Genome editing by CRISPR-Cas9


CRISPR-Cas9 is a genome editing tool that is creating a buzz in the science world. It is faster, cheaper and more accurate than previous techniques of editing DNA and has a wide range of potential applications…

Discover more 

How does it work?

The CRISPR-Cas9 system consists of two key molecules that introduce a change (mutation) into the DNA. These are:

  • an enzyme called Cas9. This acts as a pair of ‘molecular scissors’ that can cut the two strands of DNA at a specific location in the genome so that bits of DNA can then be added or removed.
  • a piece of RNA called guide RNA (gRNA). This consists of a small piece of pre-designed RNA sequence (about 20 bases long) located within a longer RNA scaffold. The scaffold part binds to DNA and the pre-designed sequence ‘guides’ Cas9 to the right part of the genome. This makes sure that the Cas9 enzyme cuts at the right point in the genome.


How was it developed?

Some bacteria have a similar, built-in, gene editing system to the CRISPR-Cas9 system that they use to respond to invading pathogens like viruses, much like an immune system.
Using CRISPR the bacteria snip out parts of the virus DNA and keep a bit of it behind to help them recognise and defend against the virus next time it attacks.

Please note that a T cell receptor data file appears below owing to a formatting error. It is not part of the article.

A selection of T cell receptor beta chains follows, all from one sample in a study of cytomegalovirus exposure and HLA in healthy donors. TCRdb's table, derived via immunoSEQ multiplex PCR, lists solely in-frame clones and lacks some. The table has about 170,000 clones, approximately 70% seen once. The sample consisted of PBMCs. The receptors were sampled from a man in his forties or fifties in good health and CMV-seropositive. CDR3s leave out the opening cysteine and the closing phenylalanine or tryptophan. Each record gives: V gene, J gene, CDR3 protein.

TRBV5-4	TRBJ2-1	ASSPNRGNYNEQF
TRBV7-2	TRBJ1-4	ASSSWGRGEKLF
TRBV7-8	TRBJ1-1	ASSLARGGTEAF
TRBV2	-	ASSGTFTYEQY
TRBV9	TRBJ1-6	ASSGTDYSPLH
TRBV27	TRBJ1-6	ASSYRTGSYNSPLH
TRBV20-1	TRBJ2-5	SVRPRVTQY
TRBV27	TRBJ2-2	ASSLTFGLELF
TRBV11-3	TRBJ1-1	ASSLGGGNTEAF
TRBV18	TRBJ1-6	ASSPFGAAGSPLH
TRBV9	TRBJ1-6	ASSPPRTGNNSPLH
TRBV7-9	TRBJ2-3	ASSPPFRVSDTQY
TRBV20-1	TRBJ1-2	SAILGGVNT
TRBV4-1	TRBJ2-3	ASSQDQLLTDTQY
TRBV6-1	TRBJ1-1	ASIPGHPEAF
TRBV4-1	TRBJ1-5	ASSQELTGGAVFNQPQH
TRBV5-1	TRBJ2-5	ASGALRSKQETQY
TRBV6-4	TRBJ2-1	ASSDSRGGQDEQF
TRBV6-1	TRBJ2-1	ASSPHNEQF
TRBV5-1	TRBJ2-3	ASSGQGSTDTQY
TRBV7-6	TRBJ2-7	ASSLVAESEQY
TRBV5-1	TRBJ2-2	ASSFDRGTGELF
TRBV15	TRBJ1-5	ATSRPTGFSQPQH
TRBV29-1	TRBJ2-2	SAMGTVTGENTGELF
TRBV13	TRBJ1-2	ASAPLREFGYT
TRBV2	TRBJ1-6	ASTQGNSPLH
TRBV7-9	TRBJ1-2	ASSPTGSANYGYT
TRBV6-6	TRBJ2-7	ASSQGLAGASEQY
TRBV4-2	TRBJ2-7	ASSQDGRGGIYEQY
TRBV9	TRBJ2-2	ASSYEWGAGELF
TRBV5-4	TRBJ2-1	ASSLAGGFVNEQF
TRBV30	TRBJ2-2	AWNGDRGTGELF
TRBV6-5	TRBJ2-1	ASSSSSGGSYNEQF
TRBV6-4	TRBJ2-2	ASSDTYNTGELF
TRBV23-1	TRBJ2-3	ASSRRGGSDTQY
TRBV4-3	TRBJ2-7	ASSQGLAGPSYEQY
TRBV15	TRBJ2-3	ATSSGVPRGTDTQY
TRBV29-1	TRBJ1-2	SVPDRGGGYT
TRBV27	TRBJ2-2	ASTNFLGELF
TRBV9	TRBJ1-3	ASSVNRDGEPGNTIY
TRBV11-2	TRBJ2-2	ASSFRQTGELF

Scientists adapted this system so that it could be used in other cells from animals, including mice and humans.

What are the applications and implications?

  • CRISPR-Cas9 has a lot of potential as a tool for treating a range of medical conditions that have a genetic component, including cancer, hepatitis B or even high cholesterol.
  • Many of the proposed applications involve editing the genomes of somatic (non-reproductive) cells but there has been a lot of interest in and debate about the potential to edit germline (reproductive) cells.
  • Because any changes made in germline cells will be passed on from generation to generation it has important ethical implications.
  • Carrying out gene editing in germline cells is currently illegal in the UK and most other countries.
  • By contrast, the use of CRISPR-Cas9 and other gene editing technologies in somatic cells is uncontroversial. Indeed they have already been used to treat human disease on a small number of exceptional and/or life-threatening cases.

T7 Endonuclease : 



It recognizes and cuts mismatched DNA, cruciform DNA, Holliday structures or junctions, and heteroduplex DNA. It can also recognize and cut double-stranded DNA with nicks with a lower speed. The enzyme cuts the first, second or third phosphodiester bond that is 5′ to the mismatch.

Recombinant T7 Endonuclease I is purified from E.coli expression system. It has high purity and can be applicable for gene mutation, SNP and TALEN or CRISPR/Cas9-mediated mutation detection. It can recognize DNA mismatches, resolve four-way junction or branched DNA, detect heteroduplex or nicked DNA and randomly cleave linear DNA for shot-gun cloning.


Leave a Reply

Your email address will not be published. Required fields are marked *